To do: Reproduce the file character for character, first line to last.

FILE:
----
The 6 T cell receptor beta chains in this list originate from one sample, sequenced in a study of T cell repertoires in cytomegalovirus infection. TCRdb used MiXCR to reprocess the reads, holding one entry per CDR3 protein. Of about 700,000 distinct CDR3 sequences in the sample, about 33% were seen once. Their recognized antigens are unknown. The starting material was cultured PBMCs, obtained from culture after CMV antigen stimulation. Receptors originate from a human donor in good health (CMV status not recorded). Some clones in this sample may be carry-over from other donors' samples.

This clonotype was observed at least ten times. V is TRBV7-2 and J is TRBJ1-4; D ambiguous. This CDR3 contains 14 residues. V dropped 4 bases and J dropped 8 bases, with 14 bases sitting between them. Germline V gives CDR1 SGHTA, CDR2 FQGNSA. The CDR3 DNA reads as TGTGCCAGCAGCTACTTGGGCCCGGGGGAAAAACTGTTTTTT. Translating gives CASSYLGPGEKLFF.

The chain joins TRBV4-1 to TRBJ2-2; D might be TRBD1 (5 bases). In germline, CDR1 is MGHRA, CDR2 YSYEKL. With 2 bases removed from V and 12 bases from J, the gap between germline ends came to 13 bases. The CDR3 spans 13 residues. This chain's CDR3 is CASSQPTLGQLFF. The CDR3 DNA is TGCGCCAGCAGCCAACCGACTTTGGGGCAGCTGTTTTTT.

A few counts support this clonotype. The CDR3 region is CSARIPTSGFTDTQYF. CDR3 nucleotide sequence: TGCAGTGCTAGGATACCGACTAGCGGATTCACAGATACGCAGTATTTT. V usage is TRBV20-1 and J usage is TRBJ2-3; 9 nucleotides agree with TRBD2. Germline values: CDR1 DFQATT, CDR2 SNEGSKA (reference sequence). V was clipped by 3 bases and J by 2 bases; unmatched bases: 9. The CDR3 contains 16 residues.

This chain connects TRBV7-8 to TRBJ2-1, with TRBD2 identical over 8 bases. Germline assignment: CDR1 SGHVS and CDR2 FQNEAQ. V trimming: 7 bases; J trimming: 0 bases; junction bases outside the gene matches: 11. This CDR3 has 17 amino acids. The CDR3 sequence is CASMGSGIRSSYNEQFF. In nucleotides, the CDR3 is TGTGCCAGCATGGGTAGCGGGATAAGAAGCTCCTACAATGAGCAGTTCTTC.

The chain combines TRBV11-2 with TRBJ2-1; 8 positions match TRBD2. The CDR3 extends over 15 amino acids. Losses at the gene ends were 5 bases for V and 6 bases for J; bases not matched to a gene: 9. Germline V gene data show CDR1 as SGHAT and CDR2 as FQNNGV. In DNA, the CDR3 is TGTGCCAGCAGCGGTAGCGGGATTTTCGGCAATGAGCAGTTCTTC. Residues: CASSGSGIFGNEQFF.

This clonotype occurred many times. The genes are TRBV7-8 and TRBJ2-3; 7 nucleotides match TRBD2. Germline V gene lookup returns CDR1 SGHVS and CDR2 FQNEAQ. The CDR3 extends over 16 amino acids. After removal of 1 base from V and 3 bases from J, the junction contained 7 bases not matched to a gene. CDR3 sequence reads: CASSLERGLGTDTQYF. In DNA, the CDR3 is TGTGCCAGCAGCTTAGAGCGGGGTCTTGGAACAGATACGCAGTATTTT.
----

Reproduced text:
The 6 T cell receptor beta chains in this list originate from one sample, sequenced in a study of T cell repertoires in cytomegalovirus infection. TCRdb used MiXCR to reprocess the reads, holding one entry per CDR3 protein. Of about 700,000 distinct CDR3 sequences in the sample, about 33% were seen once. Their recognized antigens are unknown. The starting material was cultured PBMCs, obtained from culture after CMV antigen stimulation. Receptors originate from a human donor in good health (CMV status not recorded). Some clones in this sample may be carry-over from other donors' samples.

This clonotype was observed at least ten times. V is TRBV7-2 and J is TRBJ1-4; D ambiguous. This CDR3 contains 14 residues. V dropped 4 bases and J dropped 8 bases, with 14 bases sitting between them. Germline V gives CDR1 SGHTA, CDR2 FQGNSA. The CDR3 DNA reads as TGTGCCAGCAGCTACTTGGGCCCGGGGGAAAAACTGTTTTTT. Translating gives CASSYLGPGEKLFF.

The chain joins TRBV4-1 to TRBJ2-2; D might be TRBD1 (5 bases). In germline, CDR1 is MGHRA, CDR2 YSYEKL. With 2 bases removed from V and 12 bases from J, the gap between germline ends came to 13 bases. The CDR3 spans 13 residues. This chain's CDR3 is CASSQPTLGQLFF. The CDR3 DNA is TGCGCCAGCAGCCAACCGACTTTGGGGCAGCTGTTTTTT.

A few counts support this clonotype. The CDR3 region is CSARIPTSGFTDTQYF. CDR3 nucleotide sequence: TGCAGTGCTAGGATACCGACTAGCGGATTCACAGATACGCAGTATTTT. V usage is TRBV20-1 and J usage is TRBJ2-3; 9 nucleotides agree with TRBD2. Germline values: CDR1 DFQATT, CDR2 SNEGSKA (reference sequence). V was clipped by 3 bases and J by 2 bases; unmatched bases: 9. The CDR3 contains 16 residues.

This chain connects TRBV7-8 to TRBJ2-1, with TRBD2 identical over 8 bases. Germline assignment: CDR1 SGHVS and CDR2 FQNEAQ. V trimming: 7 bases; J trimming: 0 bases; junction bases outside the gene matches: 11. This CDR3 has 17 amino acids. The CDR3 sequence is CASMGSGIRSSYNEQFF. In nucleotides, the CDR3 is TGTGCCAGCATGGGTAGCGGGATAAGAAGCTCCTACAATGAGCAGTTCTTC.

The chain combines TRBV11-2 with TRBJ2-1; 8 positions match TRBD2. The CDR3 extends over 15 amino acids. Losses at the gene ends were 5 bases for V and 6 bases for J; bases not matched to a gene: 9. Germline V gene data show CDR1 as SGHAT and CDR2 as FQNNGV. In DNA, the CDR3 is TGTGCCAGCAGCGGTAGCGGGATTTTCGGCAATGAGCAGTTCTTC. Residues: CASSGSGIFGNEQFF.

This clonotype occurred many times. The genes are TRBV7-8 and TRBJ2-3; 7 nucleotides match TRBD2. Germline V gene lookup returns CDR1 SGHVS and CDR2 FQNEAQ. The CDR3 extends over 16 amino acids. After removal of 1 base from V and 3 bases from J, the junction contained 7 bases not matched to a gene. CDR3 sequence reads: CASSLERGLGTDTQYF. In DNA, the CDR3 is TGTGCCAGCAGCTTAGAGCGGGGTCTTGGAACAGATACGCAGTATTTT.